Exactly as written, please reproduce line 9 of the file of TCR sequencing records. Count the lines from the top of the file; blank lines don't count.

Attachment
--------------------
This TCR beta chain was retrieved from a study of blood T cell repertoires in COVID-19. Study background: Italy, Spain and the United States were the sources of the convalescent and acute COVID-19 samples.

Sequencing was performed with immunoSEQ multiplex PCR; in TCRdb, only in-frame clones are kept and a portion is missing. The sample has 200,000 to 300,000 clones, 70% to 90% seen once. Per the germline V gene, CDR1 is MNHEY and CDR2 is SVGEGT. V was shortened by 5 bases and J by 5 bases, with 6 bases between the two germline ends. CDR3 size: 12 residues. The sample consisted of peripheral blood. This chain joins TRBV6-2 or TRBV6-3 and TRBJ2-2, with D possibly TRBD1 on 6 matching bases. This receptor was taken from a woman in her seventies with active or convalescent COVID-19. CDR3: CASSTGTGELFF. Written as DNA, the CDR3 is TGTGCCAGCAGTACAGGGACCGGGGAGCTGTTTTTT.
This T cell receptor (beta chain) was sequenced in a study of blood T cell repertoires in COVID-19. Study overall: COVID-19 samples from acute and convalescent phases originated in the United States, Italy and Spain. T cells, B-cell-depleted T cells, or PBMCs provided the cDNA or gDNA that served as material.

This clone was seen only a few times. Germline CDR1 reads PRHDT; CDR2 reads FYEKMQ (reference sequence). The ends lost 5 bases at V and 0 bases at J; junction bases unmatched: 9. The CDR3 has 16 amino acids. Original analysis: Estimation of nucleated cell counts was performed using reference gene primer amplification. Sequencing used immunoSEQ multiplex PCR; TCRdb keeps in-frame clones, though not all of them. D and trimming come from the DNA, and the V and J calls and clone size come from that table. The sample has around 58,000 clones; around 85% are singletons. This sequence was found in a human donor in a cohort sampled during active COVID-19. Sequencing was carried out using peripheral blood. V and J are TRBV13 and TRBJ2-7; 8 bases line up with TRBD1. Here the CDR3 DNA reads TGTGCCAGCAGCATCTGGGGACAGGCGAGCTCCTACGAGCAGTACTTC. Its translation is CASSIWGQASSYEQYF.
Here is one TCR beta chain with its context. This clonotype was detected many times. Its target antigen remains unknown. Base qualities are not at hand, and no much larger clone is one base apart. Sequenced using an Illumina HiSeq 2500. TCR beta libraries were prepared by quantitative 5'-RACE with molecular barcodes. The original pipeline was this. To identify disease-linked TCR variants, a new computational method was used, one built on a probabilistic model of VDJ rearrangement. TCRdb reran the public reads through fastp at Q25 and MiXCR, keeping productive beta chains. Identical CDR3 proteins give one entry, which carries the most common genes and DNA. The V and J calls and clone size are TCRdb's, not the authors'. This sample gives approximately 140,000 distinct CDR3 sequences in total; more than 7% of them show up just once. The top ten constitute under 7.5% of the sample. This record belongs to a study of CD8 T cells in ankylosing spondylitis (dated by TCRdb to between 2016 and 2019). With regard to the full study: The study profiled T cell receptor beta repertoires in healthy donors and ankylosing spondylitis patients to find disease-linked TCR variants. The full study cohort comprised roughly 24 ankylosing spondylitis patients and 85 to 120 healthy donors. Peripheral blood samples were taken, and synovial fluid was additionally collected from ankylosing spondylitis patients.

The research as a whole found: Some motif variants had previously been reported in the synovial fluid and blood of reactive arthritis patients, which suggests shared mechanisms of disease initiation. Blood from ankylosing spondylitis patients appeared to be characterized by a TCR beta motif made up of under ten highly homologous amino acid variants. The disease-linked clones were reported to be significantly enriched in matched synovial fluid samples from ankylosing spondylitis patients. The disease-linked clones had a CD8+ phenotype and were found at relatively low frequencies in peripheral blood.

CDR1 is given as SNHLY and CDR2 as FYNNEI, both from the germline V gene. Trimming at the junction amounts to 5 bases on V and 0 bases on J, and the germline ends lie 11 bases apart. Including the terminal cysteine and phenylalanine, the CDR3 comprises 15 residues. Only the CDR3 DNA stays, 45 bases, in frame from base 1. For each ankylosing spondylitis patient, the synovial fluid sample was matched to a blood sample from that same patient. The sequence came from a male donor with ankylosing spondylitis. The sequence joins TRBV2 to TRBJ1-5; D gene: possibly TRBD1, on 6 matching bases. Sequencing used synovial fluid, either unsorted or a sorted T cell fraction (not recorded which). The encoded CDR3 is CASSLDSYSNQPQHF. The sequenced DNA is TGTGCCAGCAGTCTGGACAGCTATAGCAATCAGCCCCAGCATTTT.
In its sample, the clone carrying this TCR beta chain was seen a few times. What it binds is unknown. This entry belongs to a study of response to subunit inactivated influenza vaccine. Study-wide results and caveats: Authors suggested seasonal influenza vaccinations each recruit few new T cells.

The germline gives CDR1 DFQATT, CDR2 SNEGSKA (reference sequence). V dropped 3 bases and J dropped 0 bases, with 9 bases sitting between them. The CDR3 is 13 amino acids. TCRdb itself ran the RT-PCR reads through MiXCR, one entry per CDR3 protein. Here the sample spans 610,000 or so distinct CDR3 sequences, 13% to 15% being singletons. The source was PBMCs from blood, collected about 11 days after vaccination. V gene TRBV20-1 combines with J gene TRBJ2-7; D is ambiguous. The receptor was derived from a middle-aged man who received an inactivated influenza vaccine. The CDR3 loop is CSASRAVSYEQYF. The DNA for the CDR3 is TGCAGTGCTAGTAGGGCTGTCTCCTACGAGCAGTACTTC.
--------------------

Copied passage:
The germline gives CDR1 DFQATT, CDR2 SNEGSKA (reference sequence). V dropped 3 bases and J dropped 0 bases, with 9 bases sitting between them. The CDR3 is 13 amino acids. TCRdb itself ran the RT-PCR reads through MiXCR, one entry per CDR3 protein. Here the sample spans 610,000 or so distinct CDR3 sequences, 13% to 15% being singletons. The source was PBMCs from blood, collected about 11 days after vaccination. V gene TRBV20-1 combines with J gene TRBJ2-7; D is ambiguous. The receptor was derived from a middle-aged man who received an inactivated influenza vaccine. The CDR3 loop is CSASRAVSYEQYF. The DNA for the CDR3 is TGCAGTGCTAGTAGGGCTGTCTCCTACGAGCAGTACTTC.